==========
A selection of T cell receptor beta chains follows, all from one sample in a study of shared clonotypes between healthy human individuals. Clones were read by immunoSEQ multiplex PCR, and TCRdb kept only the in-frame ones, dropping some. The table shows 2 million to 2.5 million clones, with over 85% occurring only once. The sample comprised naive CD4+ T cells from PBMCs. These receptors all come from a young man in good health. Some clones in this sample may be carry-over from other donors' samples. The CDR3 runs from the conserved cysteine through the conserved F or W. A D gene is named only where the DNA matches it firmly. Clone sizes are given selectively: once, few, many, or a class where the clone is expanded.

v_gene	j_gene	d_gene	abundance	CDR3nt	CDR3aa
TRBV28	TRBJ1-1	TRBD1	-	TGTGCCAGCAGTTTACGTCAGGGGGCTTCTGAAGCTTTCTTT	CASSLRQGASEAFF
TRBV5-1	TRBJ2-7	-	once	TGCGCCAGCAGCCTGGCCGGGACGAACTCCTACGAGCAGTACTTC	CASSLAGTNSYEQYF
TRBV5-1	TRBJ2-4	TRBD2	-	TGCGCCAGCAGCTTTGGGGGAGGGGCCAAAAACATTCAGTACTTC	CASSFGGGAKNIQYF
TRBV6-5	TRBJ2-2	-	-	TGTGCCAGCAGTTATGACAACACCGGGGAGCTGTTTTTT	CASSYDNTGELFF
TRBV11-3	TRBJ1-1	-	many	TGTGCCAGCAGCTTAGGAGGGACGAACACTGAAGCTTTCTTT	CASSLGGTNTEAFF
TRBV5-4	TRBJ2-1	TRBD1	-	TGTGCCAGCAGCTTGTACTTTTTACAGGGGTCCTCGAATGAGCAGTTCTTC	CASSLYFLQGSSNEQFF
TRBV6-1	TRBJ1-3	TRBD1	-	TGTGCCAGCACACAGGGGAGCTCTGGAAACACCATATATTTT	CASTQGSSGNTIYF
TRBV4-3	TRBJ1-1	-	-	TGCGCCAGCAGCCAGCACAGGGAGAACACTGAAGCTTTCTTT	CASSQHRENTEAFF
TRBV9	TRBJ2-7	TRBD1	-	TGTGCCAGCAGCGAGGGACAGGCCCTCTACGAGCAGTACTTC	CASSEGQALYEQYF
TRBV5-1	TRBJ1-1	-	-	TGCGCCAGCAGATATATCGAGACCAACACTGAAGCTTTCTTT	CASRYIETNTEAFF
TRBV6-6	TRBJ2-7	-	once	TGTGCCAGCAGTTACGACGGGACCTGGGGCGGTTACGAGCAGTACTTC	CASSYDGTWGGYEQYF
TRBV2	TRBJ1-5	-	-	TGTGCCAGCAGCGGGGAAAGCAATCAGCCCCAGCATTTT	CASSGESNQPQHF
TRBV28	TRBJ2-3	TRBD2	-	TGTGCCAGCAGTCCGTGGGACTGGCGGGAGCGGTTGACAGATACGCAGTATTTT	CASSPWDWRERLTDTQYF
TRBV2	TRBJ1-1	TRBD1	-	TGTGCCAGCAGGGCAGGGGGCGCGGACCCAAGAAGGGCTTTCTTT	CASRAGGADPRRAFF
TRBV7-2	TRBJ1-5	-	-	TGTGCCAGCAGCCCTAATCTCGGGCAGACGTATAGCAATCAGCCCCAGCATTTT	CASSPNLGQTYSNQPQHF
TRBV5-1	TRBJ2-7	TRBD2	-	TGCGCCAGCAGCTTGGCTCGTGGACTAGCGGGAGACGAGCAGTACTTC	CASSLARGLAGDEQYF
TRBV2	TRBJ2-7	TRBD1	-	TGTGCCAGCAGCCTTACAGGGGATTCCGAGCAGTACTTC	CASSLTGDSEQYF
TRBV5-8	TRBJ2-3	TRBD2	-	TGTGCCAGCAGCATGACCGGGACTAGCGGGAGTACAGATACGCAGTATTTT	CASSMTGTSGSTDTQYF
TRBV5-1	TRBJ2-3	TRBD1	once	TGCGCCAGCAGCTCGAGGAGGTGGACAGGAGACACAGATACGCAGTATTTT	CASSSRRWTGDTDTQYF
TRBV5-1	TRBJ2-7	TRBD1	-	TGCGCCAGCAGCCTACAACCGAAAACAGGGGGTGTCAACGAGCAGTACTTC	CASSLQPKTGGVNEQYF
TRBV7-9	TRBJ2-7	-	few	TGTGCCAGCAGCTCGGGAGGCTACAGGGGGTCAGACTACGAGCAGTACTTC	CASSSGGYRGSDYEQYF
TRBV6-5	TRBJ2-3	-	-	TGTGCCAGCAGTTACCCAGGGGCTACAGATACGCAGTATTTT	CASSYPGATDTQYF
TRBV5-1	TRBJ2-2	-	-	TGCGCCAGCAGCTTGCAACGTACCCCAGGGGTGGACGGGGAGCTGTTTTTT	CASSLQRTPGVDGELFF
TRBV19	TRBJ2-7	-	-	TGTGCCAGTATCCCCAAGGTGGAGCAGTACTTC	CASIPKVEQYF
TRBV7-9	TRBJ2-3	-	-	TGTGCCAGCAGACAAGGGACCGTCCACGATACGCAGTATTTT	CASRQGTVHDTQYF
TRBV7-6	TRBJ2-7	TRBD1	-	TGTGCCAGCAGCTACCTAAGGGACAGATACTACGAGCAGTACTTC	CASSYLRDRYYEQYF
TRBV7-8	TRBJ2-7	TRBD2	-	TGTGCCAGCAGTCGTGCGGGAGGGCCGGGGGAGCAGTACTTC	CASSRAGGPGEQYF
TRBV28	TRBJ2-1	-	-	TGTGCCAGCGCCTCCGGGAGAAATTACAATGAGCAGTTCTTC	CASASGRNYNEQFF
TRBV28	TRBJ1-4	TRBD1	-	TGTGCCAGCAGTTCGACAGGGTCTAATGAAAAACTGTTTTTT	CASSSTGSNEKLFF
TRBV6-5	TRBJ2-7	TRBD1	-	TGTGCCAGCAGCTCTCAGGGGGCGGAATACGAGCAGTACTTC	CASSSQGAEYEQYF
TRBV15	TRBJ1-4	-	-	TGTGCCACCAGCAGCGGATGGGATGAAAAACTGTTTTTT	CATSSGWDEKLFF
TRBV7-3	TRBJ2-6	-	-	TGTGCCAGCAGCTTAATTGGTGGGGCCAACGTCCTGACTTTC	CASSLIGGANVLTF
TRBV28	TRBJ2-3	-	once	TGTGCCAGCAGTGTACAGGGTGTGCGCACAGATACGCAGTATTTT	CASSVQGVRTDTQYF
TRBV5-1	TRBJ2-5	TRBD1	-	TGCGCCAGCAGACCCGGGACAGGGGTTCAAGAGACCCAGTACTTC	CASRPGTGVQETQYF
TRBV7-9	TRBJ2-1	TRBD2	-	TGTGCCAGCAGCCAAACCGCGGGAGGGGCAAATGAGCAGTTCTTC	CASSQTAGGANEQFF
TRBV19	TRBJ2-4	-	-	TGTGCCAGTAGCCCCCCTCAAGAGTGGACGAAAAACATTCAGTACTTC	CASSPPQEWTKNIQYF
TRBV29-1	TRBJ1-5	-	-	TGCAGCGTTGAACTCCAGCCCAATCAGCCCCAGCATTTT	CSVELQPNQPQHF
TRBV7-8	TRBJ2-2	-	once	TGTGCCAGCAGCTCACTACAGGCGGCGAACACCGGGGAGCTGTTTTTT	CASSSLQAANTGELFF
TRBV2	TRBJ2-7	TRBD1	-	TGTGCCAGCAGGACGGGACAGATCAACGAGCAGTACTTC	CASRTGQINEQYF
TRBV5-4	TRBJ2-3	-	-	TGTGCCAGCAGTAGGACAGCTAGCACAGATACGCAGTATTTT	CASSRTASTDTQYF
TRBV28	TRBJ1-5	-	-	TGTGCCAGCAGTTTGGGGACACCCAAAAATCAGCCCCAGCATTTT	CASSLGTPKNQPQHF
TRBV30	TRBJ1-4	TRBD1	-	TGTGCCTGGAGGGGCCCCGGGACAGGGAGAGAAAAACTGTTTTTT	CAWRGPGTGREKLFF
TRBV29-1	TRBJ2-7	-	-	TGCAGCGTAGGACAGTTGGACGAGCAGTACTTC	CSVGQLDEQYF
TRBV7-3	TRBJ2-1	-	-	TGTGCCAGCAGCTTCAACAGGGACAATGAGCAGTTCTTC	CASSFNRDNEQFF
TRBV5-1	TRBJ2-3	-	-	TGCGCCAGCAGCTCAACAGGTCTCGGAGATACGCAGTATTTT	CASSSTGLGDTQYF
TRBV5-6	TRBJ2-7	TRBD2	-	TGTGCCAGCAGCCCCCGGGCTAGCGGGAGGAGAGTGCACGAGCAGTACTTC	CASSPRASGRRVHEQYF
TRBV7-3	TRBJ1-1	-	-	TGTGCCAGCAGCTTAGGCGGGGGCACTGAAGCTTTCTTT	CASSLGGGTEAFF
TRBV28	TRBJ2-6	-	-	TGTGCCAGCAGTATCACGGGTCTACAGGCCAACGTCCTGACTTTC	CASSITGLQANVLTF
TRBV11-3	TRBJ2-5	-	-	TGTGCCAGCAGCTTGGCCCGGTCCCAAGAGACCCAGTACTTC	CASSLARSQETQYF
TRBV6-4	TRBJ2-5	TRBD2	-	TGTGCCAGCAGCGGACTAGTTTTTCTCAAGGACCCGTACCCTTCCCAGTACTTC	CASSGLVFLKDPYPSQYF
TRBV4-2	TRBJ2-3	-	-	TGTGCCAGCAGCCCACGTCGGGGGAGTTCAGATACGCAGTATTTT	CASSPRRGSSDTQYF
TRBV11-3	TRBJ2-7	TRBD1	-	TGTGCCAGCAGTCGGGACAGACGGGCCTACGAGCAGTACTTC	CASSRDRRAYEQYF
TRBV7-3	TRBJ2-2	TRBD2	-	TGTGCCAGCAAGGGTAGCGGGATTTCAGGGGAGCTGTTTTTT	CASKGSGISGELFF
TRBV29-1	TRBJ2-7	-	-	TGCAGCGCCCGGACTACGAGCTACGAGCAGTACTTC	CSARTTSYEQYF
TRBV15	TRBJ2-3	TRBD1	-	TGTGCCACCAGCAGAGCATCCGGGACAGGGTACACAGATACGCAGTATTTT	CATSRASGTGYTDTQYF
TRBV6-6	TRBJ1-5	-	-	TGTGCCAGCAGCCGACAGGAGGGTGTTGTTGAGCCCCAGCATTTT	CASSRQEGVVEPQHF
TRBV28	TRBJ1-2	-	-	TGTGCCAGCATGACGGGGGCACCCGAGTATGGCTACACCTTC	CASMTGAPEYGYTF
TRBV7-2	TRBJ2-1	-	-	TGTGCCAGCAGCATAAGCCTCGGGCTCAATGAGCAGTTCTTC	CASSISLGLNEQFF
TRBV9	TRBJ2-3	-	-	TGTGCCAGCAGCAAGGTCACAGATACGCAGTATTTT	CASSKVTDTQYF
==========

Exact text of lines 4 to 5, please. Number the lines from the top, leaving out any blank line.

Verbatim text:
TRBV5-1	TRBJ2-7	-	once	TGCGCCAGCAGCCTGGCCGGGACGAACTCCTACGAGCAGTACTTC	CASSLAGTNSYEQYF
TRBV5-1	TRBJ2-4	TRBD2	-	TGCGCCAGCAGCTTTGGGGGAGGGGCCAAAAACATTCAGTACTTC	CASSFGGGAKNIQYF